We are still waiting for packages we mailed in early October to be delivered.  For all intents and purposes, the packages are in the post office, but they remain there because when someone goes to claim them they “can’t be located”.  This doesn’t make sense to my organization-oriented brain, but there must be a kernel truth or I am having my leg royally pulled (and manipulated) by people who need the help, but want it taken to them…  Sigh…

Did I tell you the story about J and the waitress?  I don’t know if I did, but I will do a quick recap for you now:

A few weeks ago we tried a new place for lunch.  It was J, Dada and myself, and there were two other tables with customers.  This is a very informal place with quick lunches for busy people.  Our order was taken by one waitress, and another was serving nearby, but every time she walked past she would glance at J and smile.  Very pretty girl; young, sweet-looking, very kind demeanor.  At some point we noticed she had become our server, and even the owner came out to say hello.  J, of course, was focused on his food, and in his little internal universe.  He was smiling, though, and he was happily enjoying his meal.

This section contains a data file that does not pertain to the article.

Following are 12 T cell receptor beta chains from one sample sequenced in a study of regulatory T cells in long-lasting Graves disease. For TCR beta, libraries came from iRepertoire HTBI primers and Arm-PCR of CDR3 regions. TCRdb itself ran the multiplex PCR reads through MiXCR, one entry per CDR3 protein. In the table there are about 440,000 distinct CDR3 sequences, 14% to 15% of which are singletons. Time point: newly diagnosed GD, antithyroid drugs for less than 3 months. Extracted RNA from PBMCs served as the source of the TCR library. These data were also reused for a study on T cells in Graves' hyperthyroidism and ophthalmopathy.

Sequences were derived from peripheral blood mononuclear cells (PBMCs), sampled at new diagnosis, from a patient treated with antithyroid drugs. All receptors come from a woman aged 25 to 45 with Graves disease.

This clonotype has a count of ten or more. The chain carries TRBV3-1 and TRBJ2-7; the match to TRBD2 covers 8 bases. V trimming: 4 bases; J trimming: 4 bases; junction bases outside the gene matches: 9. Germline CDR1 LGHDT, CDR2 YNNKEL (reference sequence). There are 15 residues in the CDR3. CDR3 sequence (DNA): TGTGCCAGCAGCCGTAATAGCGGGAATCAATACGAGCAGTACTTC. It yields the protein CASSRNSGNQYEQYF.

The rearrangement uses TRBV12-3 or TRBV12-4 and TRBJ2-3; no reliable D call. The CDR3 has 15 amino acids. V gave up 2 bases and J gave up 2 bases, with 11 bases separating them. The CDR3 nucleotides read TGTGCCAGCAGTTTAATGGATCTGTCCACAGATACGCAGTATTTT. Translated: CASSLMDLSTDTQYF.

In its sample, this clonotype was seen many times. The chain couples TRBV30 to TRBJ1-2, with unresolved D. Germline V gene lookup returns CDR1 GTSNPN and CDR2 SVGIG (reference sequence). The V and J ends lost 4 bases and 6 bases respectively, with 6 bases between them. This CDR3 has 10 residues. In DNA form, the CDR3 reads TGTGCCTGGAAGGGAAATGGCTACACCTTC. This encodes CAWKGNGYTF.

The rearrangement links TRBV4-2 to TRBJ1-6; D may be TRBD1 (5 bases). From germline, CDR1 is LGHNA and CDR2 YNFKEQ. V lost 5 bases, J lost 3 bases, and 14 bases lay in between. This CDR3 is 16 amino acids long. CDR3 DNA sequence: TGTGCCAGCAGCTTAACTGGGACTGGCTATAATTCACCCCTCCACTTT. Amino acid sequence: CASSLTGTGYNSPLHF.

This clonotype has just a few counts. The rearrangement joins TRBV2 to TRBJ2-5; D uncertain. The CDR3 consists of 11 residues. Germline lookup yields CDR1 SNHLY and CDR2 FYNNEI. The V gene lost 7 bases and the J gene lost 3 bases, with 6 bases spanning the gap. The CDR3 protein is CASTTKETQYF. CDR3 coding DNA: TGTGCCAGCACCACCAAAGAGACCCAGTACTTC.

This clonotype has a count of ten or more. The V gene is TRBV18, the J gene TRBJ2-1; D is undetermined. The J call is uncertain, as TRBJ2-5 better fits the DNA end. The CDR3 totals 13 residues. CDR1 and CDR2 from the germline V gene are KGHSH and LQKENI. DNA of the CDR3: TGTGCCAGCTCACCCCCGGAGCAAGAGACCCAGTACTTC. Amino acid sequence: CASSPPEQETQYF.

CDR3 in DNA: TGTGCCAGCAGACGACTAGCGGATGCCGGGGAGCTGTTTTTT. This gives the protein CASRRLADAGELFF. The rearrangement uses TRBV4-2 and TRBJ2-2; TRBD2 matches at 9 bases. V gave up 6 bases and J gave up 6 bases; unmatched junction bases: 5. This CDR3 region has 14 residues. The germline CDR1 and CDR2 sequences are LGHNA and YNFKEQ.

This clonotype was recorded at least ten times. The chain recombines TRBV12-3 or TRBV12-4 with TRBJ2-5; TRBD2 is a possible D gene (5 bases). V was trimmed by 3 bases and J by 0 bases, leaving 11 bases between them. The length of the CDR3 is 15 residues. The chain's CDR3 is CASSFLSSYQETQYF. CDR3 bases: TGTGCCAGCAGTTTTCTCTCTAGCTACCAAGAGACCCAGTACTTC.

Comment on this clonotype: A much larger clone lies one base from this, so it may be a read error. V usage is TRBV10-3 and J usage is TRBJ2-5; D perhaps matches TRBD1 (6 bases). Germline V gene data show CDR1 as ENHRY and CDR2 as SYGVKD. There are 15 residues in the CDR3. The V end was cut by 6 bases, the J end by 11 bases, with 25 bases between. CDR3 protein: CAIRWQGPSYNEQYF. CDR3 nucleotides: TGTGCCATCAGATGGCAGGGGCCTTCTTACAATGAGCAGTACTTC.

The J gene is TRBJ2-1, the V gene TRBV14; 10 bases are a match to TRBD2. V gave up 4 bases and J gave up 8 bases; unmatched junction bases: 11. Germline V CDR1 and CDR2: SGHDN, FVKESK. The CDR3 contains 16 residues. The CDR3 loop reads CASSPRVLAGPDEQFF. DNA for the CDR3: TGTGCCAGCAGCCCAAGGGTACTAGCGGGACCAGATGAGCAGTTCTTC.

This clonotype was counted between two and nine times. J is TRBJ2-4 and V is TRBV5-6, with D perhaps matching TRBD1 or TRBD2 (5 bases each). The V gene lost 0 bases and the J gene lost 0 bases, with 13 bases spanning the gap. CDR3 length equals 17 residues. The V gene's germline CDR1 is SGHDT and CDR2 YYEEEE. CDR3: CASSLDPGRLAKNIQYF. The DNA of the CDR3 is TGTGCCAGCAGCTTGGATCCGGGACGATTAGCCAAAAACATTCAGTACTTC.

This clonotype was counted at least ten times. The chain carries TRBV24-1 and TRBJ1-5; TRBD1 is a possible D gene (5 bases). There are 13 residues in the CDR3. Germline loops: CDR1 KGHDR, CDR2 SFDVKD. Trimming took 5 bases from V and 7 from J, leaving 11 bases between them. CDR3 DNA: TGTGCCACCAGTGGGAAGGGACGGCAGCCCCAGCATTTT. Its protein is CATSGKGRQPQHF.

We asked for the check, and the young lady brought it…she bent her knees a little to take a peek at J’s face.  She said: he has beautiful eyes.  I turned around and said to J “she likes your eyes”, and she then said (with a HUGE smile on her face) “it’s everything…his eyes, his eyebrows, his face…EVERYTHING!”  J just kept smiling as he looked down at the table.

We thanked her…we were tickled pink.  If she did it for the tip, good for her…she got a nice one.  If she meant it, well, even better…J IS beautiful and he deserves to be noticed by pretty girls, even if he can’t do anything about it…